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Taggart: Death Call Set
Taggart Death Call Set
Actors: Blythe Duff, Colin McCredie, John Michie, Alex Norton, Robert Robertson
Director: Haldane Duncan
Genres: Drama, Television, Mystery & Suspense
NR     2006     6hr 50min

Studio: Bfs Ent & Multimedia Limi Release Date: 03/21/2006

     
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Movie Details

Actors: Blythe Duff, Colin McCredie, John Michie, Alex Norton, Robert Robertson
Director: Haldane Duncan
Creators: Fergus MacKinnon, Glenn Chandler
Genres: Drama, Television, Mystery & Suspense
Sub-Genres: Drama, Drama, Mystery & Suspense
Studio: Bfs Entertainment
Format: DVD - Color
DVD Release Date: 03/21/2006
Release Year: 2006
Run Time: 6hr 50min
Screens: Color
Number of Discs: 3
SwapaDVD Credits: 3
Total Copies: 0
Members Wishing: 0
Edition: Box set
MPAA Rating: NR (Not Rated)
Languages: English

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Movie Reviews

Taggart: Superb Scottish TV Mystery Series
Stephanie DePue | Carolina Beach, NC USA | 09/26/2006
(5 out of 5 stars)

"The "Taggart" series opened, on broadcast television at least, on a montage of Glasgow street scenes. Meanwhile you heard a biting "This Town is so Mean," sung, in regard to Glasgow, of course, by the magnificent Glasgow-born blues singer Maggie Bell. But it seems like the DVD's of this series, finally released after a long wait, no longer have quite the same montage, and lack Maggie Bell; guess it was once again licensing difficulties, and it's regrettable, as she greatly helped set the mood.

At any rate, after the montage comes one of the very best, longest-running police procedural series ever made for television, a product of the Scottish Television Company. The scripts, by Glenn Chandler,are ingenious, complex, unpredictable, and demand full attention. They are slyly, seriously humorous. We worry about a baby's dying, of poisoned jam, no less. A not very likable man is found dead in a shipping container in which he'd chosen to hide. That very attractive Scots actor John Hannah, appearing on international TV, so far as I know, for the first time, played a charming, roguish egg cook in a country-western themed Glasgow eatery: he caught the eye of the female owner, and his omelet-making days were over. Casting was reliably top-drawer; mise-en-scene was excellent: Glasgow, high and low, was shown to great advantage. In fact, one of the great strengths of this series is the Glasgow flavoring, available in almost every scene.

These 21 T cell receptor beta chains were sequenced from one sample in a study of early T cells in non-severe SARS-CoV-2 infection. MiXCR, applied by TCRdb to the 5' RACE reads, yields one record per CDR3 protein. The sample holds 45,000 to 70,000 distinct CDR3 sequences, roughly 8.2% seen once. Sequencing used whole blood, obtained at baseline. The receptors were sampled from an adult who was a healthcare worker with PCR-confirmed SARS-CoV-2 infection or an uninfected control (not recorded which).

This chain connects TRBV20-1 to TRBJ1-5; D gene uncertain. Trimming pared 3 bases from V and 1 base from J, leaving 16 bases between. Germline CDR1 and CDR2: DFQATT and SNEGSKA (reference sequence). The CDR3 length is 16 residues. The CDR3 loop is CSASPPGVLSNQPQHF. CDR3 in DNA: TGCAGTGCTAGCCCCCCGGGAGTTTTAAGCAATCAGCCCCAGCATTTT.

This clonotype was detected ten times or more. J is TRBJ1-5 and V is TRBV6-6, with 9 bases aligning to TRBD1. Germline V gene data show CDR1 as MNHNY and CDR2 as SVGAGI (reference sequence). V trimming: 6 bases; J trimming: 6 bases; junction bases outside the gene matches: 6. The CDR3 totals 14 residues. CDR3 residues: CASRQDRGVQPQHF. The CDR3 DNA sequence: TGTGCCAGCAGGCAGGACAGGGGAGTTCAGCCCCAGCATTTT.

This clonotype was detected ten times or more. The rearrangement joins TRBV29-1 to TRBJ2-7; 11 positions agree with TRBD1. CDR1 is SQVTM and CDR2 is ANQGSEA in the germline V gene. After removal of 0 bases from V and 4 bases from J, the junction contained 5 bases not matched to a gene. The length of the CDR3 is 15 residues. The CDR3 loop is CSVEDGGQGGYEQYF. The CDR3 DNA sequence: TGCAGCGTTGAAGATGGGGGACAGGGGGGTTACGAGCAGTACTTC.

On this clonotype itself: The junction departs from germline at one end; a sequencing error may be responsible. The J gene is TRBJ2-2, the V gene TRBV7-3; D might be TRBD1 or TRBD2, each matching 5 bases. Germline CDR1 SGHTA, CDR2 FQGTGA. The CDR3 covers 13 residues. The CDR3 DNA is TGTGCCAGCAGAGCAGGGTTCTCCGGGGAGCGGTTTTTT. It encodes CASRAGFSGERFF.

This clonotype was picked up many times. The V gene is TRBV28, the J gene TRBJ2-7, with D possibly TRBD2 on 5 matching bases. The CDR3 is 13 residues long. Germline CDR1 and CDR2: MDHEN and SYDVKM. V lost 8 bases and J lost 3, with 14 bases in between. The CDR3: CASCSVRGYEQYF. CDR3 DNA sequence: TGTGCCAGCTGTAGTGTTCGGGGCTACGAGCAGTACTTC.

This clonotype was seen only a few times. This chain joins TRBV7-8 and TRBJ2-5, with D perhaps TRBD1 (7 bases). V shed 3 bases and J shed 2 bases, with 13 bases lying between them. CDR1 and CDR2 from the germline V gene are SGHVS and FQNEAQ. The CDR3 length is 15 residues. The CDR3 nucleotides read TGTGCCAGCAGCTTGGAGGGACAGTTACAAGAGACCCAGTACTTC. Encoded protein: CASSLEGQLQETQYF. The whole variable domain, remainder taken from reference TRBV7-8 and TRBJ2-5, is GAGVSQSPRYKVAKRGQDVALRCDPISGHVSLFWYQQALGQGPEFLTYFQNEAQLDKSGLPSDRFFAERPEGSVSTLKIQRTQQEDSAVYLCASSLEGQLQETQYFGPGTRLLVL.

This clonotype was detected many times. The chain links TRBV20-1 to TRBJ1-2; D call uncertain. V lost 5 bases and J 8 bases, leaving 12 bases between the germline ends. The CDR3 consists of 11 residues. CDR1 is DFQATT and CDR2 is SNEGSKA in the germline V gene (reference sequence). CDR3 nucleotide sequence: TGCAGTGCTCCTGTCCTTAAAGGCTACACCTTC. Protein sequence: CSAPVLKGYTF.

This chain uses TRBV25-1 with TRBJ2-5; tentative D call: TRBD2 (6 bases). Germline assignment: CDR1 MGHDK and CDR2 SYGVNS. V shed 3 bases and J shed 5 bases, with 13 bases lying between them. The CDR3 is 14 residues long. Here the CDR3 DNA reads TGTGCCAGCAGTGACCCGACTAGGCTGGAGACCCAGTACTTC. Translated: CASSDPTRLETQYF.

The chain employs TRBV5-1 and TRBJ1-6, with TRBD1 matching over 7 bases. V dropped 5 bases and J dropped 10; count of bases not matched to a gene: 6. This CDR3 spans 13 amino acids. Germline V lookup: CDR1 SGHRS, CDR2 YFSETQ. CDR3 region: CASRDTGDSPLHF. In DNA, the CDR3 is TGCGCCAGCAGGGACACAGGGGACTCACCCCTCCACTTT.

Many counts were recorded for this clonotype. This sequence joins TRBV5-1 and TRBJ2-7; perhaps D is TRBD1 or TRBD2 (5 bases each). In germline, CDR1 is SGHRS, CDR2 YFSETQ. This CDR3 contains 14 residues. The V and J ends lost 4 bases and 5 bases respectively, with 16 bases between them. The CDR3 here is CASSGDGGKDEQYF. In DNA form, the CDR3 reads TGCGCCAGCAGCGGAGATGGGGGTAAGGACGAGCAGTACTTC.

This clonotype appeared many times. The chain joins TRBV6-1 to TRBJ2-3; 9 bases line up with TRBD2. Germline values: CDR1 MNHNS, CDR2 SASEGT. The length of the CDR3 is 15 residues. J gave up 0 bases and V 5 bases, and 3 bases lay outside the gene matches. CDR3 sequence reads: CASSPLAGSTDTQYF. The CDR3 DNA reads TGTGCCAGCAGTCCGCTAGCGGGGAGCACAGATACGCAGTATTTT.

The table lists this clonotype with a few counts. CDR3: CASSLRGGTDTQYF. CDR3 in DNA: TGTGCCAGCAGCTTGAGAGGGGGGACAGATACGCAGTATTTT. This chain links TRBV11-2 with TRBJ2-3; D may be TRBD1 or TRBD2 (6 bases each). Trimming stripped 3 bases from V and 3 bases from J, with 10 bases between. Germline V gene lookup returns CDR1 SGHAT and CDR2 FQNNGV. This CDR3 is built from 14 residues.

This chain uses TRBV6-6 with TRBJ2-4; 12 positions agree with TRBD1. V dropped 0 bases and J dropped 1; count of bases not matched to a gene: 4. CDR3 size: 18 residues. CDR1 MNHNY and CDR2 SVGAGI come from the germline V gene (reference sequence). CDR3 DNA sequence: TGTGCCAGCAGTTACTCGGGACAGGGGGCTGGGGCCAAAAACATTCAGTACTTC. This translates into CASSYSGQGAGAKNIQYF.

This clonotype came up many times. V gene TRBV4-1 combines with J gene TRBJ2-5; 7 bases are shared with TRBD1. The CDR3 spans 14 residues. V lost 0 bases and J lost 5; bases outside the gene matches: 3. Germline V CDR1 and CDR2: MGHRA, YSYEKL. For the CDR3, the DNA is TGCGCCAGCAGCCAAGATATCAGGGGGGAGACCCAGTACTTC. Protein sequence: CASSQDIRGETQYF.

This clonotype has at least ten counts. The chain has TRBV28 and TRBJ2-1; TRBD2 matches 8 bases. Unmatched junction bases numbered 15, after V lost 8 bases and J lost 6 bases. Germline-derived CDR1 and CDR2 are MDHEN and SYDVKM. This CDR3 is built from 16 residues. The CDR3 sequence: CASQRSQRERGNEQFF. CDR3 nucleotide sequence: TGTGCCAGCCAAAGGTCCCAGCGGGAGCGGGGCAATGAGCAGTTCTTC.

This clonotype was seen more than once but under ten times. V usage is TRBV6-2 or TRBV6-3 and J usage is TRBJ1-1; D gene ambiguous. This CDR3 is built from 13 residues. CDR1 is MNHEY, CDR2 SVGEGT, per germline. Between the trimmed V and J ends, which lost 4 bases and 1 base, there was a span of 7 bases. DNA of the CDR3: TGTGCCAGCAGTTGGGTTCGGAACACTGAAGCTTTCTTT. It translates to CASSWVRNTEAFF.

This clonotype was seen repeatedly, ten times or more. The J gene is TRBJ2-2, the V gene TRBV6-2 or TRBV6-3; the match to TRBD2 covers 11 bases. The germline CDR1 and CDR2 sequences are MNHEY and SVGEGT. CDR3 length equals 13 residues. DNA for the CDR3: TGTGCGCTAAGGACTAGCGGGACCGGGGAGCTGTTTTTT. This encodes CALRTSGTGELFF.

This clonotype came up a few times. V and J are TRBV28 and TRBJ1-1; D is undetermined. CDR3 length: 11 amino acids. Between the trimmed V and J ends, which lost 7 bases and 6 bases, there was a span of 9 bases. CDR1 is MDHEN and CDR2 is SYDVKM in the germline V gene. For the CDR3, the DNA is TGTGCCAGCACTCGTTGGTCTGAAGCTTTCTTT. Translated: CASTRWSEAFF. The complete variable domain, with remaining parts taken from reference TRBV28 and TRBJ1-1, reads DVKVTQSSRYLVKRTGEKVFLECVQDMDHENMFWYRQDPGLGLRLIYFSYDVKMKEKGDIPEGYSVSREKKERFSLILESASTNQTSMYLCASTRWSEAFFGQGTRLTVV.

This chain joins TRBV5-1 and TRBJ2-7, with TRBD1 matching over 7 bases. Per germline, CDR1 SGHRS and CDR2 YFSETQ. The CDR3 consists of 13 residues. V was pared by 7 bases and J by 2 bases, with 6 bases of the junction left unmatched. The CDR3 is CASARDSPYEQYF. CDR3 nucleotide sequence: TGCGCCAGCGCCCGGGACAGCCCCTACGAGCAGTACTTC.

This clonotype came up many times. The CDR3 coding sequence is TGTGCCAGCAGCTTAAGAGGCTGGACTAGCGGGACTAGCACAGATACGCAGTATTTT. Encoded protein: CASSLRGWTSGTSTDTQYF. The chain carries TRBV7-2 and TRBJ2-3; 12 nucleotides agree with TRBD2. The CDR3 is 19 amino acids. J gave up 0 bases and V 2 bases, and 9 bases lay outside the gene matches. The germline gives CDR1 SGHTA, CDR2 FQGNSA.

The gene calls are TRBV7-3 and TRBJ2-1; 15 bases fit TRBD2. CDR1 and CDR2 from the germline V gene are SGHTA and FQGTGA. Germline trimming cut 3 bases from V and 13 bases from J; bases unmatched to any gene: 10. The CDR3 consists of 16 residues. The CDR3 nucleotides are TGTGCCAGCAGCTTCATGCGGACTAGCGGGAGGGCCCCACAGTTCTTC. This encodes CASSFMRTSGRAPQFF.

And I had a mad crush on Mark Mc Manus, who played Jim Taggart. He brought a great deal to a part that must have been strongly-written on the page: added a Glasgow note all on his own, and an irascible charm, to boot. Unfortunately he died rather young, overwhelmed by a series of personal losses, in the middle of what proved to be the last series of the show, as he couldn't be replaced. (He had a supporting cast of likable young actors, but none could carry the show without him.) Still, "Taggart" must be considered a landmark, and a precursor to the current school of "tartan noir:" the sheer bloodthirsty, dark, unsentimental humor of this series has seldom been matched, and never bettered."
The Very Best of Glasgow Detectives
R. T. Lawrence | Long Island NY USA | 05/31/2006
(5 out of 5 stars)

"Along with Rebus, and Wire in the Blood, these show the very best of Scotland and in particular Glasgow. While doing the series Mark Mcmanus died. Lt Jardin (his side kick you'll meet in the 3rs series and former WPC Jackie continued the series. I don't have any trouble understanding a Scottish accent although many do. It has to do with cadence (rhythm) of their speech. I adore this series and have waited since 1989 for either a video or dvd viewable here. I had taped them while living there but I forgot about the speed difference. It should make for interesting viewing!"